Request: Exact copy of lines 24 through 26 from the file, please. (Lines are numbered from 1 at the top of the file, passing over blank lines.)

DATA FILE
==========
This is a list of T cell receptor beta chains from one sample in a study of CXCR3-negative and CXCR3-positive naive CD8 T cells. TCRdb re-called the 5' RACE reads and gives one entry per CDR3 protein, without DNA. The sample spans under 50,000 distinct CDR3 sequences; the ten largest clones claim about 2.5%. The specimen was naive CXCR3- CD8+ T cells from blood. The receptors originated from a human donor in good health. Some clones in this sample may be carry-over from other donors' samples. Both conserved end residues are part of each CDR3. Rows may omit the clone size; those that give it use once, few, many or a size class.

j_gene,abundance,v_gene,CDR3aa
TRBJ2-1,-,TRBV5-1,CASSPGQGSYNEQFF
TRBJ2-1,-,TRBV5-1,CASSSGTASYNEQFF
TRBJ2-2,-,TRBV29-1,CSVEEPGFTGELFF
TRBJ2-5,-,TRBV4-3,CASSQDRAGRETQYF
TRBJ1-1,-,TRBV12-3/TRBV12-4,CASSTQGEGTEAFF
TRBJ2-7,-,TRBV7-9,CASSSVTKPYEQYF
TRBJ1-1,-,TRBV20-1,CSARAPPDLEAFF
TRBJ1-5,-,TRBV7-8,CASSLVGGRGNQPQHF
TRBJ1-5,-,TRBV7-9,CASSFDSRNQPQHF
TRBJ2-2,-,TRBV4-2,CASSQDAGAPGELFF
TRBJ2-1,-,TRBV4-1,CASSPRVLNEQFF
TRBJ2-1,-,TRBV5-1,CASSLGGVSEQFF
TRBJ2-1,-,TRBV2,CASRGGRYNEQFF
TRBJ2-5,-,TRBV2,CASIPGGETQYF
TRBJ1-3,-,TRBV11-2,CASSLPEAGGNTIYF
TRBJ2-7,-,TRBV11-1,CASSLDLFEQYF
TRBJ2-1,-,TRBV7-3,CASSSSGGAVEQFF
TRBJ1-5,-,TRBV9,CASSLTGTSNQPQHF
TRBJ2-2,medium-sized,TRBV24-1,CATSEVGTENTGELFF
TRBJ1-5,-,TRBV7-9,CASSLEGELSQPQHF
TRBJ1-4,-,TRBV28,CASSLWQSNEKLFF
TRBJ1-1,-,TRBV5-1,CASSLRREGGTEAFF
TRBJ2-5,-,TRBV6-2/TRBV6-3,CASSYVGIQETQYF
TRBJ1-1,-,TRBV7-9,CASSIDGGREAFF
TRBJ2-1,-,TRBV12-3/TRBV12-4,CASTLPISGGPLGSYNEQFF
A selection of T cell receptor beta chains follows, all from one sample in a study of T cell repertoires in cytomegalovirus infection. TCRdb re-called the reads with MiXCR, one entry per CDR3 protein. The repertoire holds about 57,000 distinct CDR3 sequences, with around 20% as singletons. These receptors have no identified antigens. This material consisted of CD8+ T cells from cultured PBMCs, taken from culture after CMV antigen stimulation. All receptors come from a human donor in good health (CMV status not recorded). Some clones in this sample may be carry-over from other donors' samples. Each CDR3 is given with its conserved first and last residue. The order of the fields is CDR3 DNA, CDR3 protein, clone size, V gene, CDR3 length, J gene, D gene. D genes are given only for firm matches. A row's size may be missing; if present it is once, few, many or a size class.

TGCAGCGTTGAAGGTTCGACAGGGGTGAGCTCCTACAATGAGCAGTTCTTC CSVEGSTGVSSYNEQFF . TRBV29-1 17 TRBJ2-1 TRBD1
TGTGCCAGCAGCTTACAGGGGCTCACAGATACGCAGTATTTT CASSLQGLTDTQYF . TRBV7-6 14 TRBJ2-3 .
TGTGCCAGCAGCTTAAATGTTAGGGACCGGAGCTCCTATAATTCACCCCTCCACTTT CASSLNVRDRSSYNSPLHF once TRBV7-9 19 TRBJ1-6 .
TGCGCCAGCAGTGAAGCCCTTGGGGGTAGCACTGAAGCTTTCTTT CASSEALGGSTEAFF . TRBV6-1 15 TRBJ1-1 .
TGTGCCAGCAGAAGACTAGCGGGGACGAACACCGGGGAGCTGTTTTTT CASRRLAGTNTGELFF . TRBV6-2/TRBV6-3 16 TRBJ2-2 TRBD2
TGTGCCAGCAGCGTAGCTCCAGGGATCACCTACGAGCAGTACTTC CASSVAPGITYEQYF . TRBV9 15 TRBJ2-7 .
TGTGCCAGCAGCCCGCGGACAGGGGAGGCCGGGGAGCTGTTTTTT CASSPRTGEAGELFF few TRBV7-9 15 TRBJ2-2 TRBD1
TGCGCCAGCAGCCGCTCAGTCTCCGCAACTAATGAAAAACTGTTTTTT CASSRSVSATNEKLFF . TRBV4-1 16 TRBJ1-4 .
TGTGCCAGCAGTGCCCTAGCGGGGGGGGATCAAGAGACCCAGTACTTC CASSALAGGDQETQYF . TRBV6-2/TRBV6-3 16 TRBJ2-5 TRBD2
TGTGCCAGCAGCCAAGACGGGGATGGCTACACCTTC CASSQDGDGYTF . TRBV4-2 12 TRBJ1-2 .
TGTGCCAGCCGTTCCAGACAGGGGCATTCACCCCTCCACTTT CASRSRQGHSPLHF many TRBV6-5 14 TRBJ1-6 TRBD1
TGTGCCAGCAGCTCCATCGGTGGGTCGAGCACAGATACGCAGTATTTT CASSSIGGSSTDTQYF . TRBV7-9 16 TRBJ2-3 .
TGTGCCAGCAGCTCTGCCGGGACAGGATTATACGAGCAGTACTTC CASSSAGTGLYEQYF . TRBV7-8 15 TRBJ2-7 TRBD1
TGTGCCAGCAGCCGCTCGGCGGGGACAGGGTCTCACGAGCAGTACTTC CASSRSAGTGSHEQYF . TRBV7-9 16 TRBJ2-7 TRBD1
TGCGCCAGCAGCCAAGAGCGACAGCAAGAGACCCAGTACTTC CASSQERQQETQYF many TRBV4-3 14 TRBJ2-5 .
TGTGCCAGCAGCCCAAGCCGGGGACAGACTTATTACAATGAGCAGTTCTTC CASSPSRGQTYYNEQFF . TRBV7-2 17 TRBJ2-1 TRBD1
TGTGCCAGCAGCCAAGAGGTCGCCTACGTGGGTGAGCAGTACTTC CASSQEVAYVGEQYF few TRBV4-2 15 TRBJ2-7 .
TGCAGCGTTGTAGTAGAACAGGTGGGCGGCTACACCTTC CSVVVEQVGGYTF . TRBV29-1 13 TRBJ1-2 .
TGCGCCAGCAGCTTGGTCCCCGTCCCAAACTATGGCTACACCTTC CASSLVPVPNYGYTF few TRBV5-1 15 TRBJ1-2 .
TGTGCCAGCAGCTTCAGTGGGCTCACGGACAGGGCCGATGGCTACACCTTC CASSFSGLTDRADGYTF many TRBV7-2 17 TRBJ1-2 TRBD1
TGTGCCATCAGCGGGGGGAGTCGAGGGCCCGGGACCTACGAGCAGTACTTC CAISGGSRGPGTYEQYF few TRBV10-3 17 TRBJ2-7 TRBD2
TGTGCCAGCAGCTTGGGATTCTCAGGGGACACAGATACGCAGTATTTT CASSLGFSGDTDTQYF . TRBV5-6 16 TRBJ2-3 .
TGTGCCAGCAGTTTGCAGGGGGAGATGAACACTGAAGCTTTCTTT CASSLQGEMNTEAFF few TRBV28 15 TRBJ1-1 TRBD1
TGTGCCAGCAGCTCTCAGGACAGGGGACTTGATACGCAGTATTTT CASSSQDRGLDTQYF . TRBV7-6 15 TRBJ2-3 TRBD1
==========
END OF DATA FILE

TRBJ1-1,-,TRBV5-1,CASSLRREGGTEAFF
TRBJ2-5,-,TRBV6-2/TRBV6-3,CASSYVGIQETQYF
TRBJ1-1,-,TRBV7-9,CASSIDGGREAFF